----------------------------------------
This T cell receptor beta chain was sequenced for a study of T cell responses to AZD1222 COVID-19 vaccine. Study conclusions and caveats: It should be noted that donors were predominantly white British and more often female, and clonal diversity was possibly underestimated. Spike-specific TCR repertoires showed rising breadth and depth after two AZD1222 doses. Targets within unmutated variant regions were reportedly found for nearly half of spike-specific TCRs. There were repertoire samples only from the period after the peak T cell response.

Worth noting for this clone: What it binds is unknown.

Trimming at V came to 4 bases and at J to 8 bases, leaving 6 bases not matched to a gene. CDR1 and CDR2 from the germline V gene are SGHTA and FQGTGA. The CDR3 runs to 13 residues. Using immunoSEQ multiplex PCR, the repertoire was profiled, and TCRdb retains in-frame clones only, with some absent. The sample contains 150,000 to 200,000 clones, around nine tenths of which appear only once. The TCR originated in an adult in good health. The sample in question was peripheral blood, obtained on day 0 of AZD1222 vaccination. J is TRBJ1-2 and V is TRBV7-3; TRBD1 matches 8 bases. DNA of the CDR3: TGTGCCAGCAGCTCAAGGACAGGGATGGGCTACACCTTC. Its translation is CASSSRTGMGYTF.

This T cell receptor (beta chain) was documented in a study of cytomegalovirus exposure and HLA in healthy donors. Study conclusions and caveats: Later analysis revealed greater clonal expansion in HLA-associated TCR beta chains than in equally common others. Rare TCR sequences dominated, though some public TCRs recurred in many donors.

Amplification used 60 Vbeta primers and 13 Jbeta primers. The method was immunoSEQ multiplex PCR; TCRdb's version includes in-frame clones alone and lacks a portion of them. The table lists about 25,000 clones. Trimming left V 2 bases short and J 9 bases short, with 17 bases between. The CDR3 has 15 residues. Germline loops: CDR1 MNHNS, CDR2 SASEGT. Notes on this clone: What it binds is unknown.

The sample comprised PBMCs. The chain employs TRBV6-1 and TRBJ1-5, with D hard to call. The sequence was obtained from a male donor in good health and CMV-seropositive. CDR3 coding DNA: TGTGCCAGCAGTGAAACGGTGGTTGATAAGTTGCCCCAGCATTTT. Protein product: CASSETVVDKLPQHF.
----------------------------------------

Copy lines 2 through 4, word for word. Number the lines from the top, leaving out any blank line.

Worth noting for this clone: What it binds is unknown.

Trimming at V came to 4 bases and at J to 8 bases, leaving 6 bases not matched to a gene. CDR1 and CDR2 from the germline V gene are SGHTA and FQGTGA. The CDR3 runs to 13 residues. Using immunoSEQ multiplex PCR, the repertoire was profiled, and TCRdb retains in-frame clones only, with some absent. The sample contains 150,000 to 200,000 clones, around nine tenths of which appear only once. The TCR originated in an adult in good health. The sample in question was peripheral blood, obtained on day 0 of AZD1222 vaccination. J is TRBJ1-2 and V is TRBV7-3; TRBD1 matches 8 bases. DNA of the CDR3: TGTGCCAGCAGCTCAAGGACAGGGATGGGCTACACCTTC. Its translation is CASSSRTGMGYTF.

This T cell receptor (beta chain) was documented in a study of cytomegalovirus exposure and HLA in healthy donors. Study conclusions and caveats: Later analysis revealed greater clonal expansion in HLA-associated TCR beta chains than in equally common others. Rare TCR sequences dominated, though some public TCRs recurred in many donors.